U.S. leading diplomatic push in Venezuela crisis at OAS Mexico meeting
A teenager died of a gunshot wound in the latest clashes and several others were injured, bringing the death toll since April to at least 73. A member of the riot security forces (R) points what appears to be a pistol towards a crowd of demonstrators during a rally against Venezuela's President Nicolas Maduro's regimen in Caracas, Venezuela, June 19, 2017.
Petroleumworld 06 20 2017
The Trump administration is seeking to spur negotiations to end Venezuela's political crisis, pressing Western Hemisphere nations meeting in Mexico this week to set up a mechanism for new talks to resolve a threat to regional stability.
“We really want to get a wider group of countries, including the Caribbean countries, to send a message to the Venezuelans that you have got to address this ongoing political, economic and humanitarian crisis,” Francisco Palmieri , acting assistant secretary of state for Western Hemisphere affairs, said in an interview.
One challenge will be to get agreement on a strong statement from all members of the Organization of American States, whose foreign ministers began three days of meetings Monday in Cancun, Mexico. That requires getting full support from Caribbean nations that depend on Venezuela for subsidized oil.
The push for a show of unity out of the OAS meeting -- with the possibility of establishing a “contact group” to engage in talks -- is only the latest regional bid to resolve the crisis in Venezuela, whose economy is in a state of collapse amid a standoff between President Nicolas Maduro and opposition leaders. Repeated efforts to negotiate a political solution, including through a process led by the Vatican, have made little headway.
Palmieri and other officials declined to comment when asked who would make up the contact group, but likely candidates include Mexico, Canada, Peru and Colombia. Given Maduro's hostility toward the U.S., any involvement by Washington would probably remain in the background.
“The U.S. can't take the lead on it, but they also can't not be involved,” said Michael Shifter, head of the Washington-based Inter-American Dialogue. “They have to be supportive. But if this is seen as a Trump administration-backed effort, it won't be seen as effective.”
As part of that balancing act, President Donald Trump's administration has sought to keep up the pressure on Venezuela with public statements. Trump met Panama President Juan Carlos Varela at the White House on Monday, and the two leaders “addressed the increasingly dire situation in Venezuela and the importance of restoring democratic norms in that country,” according to a White House statement.
The push will in some ways be a test for the OAS, which has little enforcement power and in the past has been hobbled by the requirement for member states to achieve consensus to take any action, narrowing the chances for a powerful outcome.
“This isn't an effort to impose a solution or intervene in Venezuela but to use the mechanism of the OAS to help what is clearly a gridlocked situation,” Palmieri said.
Test for Trump
One of the key divisions is likely to be the U.S. insistence that Venezuela meet its existing commitments on resolving the crisis before any new negotiations begin. Venezuela so far has refused to live up to its promise to agree on an election timetable, respect the powers of the national assembly and release political prisoners.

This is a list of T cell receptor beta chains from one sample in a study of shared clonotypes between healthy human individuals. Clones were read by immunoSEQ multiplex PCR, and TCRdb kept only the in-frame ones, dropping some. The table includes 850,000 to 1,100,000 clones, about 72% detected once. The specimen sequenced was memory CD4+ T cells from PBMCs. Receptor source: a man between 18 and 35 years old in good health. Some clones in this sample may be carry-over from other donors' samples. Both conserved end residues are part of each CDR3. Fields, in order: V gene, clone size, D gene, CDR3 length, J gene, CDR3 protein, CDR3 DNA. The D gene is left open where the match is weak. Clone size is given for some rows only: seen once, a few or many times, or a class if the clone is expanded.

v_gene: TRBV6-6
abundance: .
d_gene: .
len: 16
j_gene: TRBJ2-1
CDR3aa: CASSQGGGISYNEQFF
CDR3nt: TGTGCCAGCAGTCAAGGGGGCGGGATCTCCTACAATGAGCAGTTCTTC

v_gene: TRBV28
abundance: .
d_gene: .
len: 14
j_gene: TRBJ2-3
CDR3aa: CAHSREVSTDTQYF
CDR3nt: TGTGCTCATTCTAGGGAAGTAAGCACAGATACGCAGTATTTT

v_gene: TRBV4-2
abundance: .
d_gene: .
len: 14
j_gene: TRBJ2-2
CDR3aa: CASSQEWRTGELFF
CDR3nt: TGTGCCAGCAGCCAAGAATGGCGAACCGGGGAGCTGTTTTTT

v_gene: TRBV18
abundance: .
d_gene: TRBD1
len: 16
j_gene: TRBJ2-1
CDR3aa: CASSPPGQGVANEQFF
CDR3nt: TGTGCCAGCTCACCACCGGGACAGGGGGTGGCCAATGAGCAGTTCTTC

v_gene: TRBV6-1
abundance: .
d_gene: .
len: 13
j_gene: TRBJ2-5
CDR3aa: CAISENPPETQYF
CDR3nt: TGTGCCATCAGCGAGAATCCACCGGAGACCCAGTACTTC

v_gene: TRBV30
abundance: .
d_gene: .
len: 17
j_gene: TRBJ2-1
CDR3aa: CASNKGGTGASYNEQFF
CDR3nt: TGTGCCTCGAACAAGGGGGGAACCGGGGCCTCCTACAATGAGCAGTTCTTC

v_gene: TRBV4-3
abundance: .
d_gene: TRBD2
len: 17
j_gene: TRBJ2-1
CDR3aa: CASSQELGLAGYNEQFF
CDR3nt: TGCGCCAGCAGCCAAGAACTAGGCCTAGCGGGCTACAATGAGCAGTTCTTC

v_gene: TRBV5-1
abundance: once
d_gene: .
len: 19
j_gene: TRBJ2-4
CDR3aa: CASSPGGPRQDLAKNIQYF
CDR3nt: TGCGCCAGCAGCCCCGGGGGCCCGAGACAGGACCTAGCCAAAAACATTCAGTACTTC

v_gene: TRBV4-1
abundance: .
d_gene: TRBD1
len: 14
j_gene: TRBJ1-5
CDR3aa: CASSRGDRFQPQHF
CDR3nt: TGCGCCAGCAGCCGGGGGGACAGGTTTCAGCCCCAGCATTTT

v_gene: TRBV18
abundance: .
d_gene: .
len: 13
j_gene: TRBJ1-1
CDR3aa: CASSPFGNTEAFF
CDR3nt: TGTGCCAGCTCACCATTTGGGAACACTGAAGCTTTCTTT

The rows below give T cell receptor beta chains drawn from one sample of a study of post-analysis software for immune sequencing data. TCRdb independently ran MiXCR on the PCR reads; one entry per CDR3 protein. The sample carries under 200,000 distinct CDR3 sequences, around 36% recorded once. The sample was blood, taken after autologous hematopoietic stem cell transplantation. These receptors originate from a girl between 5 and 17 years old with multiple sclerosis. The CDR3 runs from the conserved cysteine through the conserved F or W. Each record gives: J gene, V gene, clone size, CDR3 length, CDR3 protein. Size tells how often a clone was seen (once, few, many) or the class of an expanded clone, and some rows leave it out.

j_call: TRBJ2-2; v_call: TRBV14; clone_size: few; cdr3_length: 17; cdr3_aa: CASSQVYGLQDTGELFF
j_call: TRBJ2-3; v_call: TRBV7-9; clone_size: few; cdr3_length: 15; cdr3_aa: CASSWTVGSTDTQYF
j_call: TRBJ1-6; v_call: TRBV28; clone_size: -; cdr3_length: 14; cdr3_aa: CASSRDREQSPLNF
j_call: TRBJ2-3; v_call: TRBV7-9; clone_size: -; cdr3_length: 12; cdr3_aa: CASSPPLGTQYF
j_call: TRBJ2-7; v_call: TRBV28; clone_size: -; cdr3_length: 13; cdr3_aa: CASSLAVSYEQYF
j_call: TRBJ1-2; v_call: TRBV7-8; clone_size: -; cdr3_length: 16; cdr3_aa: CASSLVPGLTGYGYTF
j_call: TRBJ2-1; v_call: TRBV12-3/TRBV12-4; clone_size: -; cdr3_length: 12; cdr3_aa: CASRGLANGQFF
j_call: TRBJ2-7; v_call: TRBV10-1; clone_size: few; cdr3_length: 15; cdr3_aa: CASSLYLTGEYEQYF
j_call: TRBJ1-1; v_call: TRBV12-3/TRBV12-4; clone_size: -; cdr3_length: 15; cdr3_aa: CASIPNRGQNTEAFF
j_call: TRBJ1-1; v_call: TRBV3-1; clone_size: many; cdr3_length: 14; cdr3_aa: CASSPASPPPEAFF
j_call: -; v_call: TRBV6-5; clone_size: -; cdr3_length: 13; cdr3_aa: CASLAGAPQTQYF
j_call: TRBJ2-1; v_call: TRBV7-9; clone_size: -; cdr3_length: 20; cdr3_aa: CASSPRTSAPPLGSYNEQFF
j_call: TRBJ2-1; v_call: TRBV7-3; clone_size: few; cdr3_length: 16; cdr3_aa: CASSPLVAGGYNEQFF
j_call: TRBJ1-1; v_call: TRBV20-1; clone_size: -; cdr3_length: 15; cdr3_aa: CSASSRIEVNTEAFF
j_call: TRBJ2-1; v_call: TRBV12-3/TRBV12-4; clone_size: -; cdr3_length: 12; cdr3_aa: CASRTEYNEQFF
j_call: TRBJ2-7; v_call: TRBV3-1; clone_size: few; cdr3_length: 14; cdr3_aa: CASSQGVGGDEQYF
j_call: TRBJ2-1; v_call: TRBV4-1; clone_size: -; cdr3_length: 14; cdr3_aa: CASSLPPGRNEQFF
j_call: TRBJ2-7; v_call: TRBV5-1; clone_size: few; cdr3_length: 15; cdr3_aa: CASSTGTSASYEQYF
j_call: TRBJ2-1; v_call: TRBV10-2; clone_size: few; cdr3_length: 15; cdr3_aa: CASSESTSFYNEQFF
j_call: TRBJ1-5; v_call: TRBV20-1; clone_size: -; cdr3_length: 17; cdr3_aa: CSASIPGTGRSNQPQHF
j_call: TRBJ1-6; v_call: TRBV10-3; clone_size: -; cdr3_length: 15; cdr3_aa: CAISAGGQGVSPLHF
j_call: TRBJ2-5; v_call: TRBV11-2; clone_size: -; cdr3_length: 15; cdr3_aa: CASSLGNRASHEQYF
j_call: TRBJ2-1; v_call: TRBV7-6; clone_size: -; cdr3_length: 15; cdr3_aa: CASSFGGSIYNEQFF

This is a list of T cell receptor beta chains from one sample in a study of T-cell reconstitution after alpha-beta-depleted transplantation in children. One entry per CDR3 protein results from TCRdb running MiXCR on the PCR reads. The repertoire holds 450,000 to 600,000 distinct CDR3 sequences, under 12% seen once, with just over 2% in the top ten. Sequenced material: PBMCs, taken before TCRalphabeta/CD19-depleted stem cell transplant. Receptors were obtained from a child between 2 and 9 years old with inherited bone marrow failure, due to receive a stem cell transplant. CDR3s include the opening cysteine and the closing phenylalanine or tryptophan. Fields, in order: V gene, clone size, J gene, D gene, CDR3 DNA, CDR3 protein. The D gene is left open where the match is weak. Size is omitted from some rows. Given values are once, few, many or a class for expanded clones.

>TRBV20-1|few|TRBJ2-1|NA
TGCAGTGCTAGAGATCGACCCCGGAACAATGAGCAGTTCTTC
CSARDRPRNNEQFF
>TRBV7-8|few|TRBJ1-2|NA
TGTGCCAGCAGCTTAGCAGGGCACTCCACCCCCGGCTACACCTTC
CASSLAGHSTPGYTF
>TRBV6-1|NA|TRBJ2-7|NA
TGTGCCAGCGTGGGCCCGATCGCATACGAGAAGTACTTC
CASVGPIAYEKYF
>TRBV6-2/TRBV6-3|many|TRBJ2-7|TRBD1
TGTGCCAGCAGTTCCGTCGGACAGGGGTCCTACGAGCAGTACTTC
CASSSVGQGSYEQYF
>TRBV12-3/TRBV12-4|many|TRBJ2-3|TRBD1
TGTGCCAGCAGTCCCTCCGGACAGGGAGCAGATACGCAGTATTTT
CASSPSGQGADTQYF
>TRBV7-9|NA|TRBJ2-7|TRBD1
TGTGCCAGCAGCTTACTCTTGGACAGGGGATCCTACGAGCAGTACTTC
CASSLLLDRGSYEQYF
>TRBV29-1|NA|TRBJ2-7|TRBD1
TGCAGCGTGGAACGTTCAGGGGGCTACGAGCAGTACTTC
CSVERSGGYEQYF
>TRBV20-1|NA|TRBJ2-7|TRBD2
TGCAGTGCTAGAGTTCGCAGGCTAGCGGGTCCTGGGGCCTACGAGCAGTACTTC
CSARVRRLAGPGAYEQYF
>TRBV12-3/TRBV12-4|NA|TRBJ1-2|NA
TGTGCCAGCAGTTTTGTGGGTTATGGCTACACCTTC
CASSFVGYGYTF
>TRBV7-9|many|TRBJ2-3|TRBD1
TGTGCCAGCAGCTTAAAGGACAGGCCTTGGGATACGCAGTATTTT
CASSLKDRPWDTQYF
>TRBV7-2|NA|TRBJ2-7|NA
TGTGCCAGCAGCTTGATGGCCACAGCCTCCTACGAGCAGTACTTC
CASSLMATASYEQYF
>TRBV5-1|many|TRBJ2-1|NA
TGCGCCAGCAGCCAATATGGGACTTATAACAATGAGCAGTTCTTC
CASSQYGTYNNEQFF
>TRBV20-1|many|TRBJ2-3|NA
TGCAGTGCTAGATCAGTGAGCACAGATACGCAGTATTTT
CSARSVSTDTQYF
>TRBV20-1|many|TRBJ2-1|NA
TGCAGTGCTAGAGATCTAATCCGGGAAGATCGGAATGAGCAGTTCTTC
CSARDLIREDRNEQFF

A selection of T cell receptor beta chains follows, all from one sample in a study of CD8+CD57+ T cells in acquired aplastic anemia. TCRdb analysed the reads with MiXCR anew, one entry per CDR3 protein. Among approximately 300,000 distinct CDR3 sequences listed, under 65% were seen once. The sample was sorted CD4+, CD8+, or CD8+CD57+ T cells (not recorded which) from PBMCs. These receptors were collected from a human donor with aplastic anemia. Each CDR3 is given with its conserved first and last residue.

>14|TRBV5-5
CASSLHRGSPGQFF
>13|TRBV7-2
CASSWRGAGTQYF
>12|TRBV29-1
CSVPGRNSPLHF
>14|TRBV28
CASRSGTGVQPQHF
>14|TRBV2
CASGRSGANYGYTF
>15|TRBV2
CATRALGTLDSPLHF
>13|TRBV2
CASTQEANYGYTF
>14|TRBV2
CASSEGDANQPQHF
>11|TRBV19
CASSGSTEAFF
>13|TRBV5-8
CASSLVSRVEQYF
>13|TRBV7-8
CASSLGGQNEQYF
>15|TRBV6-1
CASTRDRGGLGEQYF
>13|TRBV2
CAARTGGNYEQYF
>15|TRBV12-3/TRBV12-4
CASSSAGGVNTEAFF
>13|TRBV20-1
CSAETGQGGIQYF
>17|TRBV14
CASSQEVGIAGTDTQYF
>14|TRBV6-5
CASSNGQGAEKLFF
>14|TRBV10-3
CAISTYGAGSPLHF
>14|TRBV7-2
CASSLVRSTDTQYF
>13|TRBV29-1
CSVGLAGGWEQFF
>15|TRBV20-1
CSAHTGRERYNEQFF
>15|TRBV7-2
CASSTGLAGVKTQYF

“The government's goal now is clear -- to remove the remaining authorities of the freely elected national assembly and replace it with a puppet,” Michael Fitzpatrick, U.S. deputy assistant secretary for Andean, Brazilian and Southern Cone Affairs, said on a conference call with reporters Monday. “Maduro is again attempting to change the rules of the game to maintain access to power, privileges, patronage, and protections.”
The meeting will be a diplomatic test for Trump's administration and a gauge of South and Central American attitudes after he backed off parts of former President Barack Obama's plan to improve relations with Cuba. At the same time, his administration has eased off talk of building a wall between the U.S. and Mexico. In a meeting with Central American leaders in Miami last week, Vice President Mike Pence and Secretary of State Rex Tillerson declined to mention the border wall at all, saying only that the U.S. was determined to stop illegal migration.
As Venezuela's crisis has deepened, with triple-digit inflation, record shortages of food and medicine and rising crime rates, Maduro has sought to reestablish support by calling for a constituent assembly to rewrite the constitution. The country's opposition called that a power grab and a “coup.”
There are at least two draft versions of the final statement that may come out of the OAS meeting in Cancun, according to experts. One would call for the creation of the contact group and project regional unity in a bid to isolate Venezuela. The other would be a more tepid expression of concern.
“What I expect to come out of this meeting based on points of similarity of proposals is some kind of expression of concern over the situation of Venezuela, which we've already seen,” Eurasia Group analyst Agata Ciesielska said in an interview. “Both proposals have been urging for the cancellation of the constituent assembly process, and some call for humanitarian aid and a dialogue offering some kind of involvement or mediation in the process there.”
Tillerson had originally planned to attend the OAS meeting to lend his weight to the bid for the contact group, but announced Friday he would send a deputy instead so he can focus on efforts to resolve tensions between a Saudi Arabia-led coalition of nations and Qatar.
Nick Wadhams and Fabiola Zerpa
06 19 2017
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